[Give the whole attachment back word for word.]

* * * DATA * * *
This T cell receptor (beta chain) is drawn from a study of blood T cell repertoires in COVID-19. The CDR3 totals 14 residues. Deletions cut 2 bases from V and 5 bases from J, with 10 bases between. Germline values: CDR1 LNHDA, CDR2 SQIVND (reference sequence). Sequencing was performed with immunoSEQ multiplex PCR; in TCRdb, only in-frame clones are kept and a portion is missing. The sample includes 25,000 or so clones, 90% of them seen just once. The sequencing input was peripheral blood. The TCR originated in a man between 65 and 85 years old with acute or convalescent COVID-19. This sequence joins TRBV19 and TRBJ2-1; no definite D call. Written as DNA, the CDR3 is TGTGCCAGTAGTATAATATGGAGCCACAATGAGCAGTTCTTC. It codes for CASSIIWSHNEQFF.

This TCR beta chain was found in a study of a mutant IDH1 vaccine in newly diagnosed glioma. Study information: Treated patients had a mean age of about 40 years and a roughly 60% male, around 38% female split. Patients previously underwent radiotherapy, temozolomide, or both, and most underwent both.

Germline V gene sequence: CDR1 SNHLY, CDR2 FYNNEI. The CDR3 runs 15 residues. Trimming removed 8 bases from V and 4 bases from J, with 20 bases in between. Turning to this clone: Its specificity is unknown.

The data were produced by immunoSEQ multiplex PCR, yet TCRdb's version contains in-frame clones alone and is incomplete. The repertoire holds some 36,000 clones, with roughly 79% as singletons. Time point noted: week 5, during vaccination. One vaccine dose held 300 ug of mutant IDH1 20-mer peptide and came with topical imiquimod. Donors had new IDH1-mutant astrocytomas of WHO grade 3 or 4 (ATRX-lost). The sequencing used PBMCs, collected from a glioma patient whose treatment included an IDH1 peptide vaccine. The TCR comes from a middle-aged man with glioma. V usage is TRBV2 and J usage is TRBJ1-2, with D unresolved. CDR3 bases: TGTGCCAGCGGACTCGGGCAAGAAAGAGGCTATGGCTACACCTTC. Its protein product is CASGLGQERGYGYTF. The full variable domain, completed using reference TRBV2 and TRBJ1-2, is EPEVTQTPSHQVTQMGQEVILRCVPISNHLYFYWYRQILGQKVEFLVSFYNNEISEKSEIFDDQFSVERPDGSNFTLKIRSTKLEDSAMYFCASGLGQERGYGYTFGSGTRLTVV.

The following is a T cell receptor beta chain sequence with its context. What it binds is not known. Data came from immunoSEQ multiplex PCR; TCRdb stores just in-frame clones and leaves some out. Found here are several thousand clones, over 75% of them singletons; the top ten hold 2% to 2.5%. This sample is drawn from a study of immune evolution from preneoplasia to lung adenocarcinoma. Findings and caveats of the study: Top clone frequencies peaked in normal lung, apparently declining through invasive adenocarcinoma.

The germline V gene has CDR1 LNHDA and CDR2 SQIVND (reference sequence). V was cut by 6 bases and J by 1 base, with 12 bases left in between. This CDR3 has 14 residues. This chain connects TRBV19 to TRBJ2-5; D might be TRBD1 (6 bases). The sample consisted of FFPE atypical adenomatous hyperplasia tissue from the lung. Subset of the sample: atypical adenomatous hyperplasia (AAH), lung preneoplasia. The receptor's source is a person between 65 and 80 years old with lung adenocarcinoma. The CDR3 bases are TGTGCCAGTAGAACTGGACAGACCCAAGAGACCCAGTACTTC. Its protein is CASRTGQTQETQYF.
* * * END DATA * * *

This T cell receptor (beta chain) is drawn from a study of blood T cell repertoires in COVID-19. The CDR3 totals 14 residues. Deletions cut 2 bases from V and 5 bases from J, with 10 bases between. Germline values: CDR1 LNHDA, CDR2 SQIVND (reference sequence). Sequencing was performed with immunoSEQ multiplex PCR; in TCRdb, only in-frame clones are kept and a portion is missing. The sample includes 25,000 or so clones, 90% of them seen just once. The sequencing input was peripheral blood. The TCR originated in a man between 65 and 85 years old with acute or convalescent COVID-19. This sequence joins TRBV19 and TRBJ2-1; no definite D call. Written as DNA, the CDR3 is TGTGCCAGTAGTATAATATGGAGCCACAATGAGCAGTTCTTC. It codes for CASSIIWSHNEQFF.

This TCR beta chain was found in a study of a mutant IDH1 vaccine in newly diagnosed glioma. Study information: Treated patients had a mean age of about 40 years and a roughly 60% male, around 38% female split. Patients previously underwent radiotherapy, temozolomide, or both, and most underwent both.

Germline V gene sequence: CDR1 SNHLY, CDR2 FYNNEI. The CDR3 runs 15 residues. Trimming removed 8 bases from V and 4 bases from J, with 20 bases in between. Turning to this clone: Its specificity is unknown.

The data were produced by immunoSEQ multiplex PCR, yet TCRdb's version contains in-frame clones alone and is incomplete. The repertoire holds some 36,000 clones, with roughly 79% as singletons. Time point noted: week 5, during vaccination. One vaccine dose held 300 ug of mutant IDH1 20-mer peptide and came with topical imiquimod. Donors had new IDH1-mutant astrocytomas of WHO grade 3 or 4 (ATRX-lost). The sequencing used PBMCs, collected from a glioma patient whose treatment included an IDH1 peptide vaccine. The TCR comes from a middle-aged man with glioma. V usage is TRBV2 and J usage is TRBJ1-2, with D unresolved. CDR3 bases: TGTGCCAGCGGACTCGGGCAAGAAAGAGGCTATGGCTACACCTTC. Its protein product is CASGLGQERGYGYTF. The full variable domain, completed using reference TRBV2 and TRBJ1-2, is EPEVTQTPSHQVTQMGQEVILRCVPISNHLYFYWYRQILGQKVEFLVSFYNNEISEKSEIFDDQFSVERPDGSNFTLKIRSTKLEDSAMYFCASGLGQERGYGYTFGSGTRLTVV.

The following is a T cell receptor beta chain sequence with its context. What it binds is not known. Data came from immunoSEQ multiplex PCR; TCRdb stores just in-frame clones and leaves some out. Found here are several thousand clones, over 75% of them singletons; the top ten hold 2% to 2.5%. This sample is drawn from a study of immune evolution from preneoplasia to lung adenocarcinoma. Findings and caveats of the study: Top clone frequencies peaked in normal lung, apparently declining through invasive adenocarcinoma.

The germline V gene has CDR1 LNHDA and CDR2 SQIVND (reference sequence). V was cut by 6 bases and J by 1 base, with 12 bases left in between. This CDR3 has 14 residues. This chain connects TRBV19 to TRBJ2-5; D might be TRBD1 (6 bases). The sample consisted of FFPE atypical adenomatous hyperplasia tissue from the lung. Subset of the sample: atypical adenomatous hyperplasia (AAH), lung preneoplasia. The receptor's source is a person between 65 and 80 years old with lung adenocarcinoma. The CDR3 bases are TGTGCCAGTAGAACTGGACAGACCCAAGAGACCCAGTACTTC. Its protein is CASRTGQTQETQYF.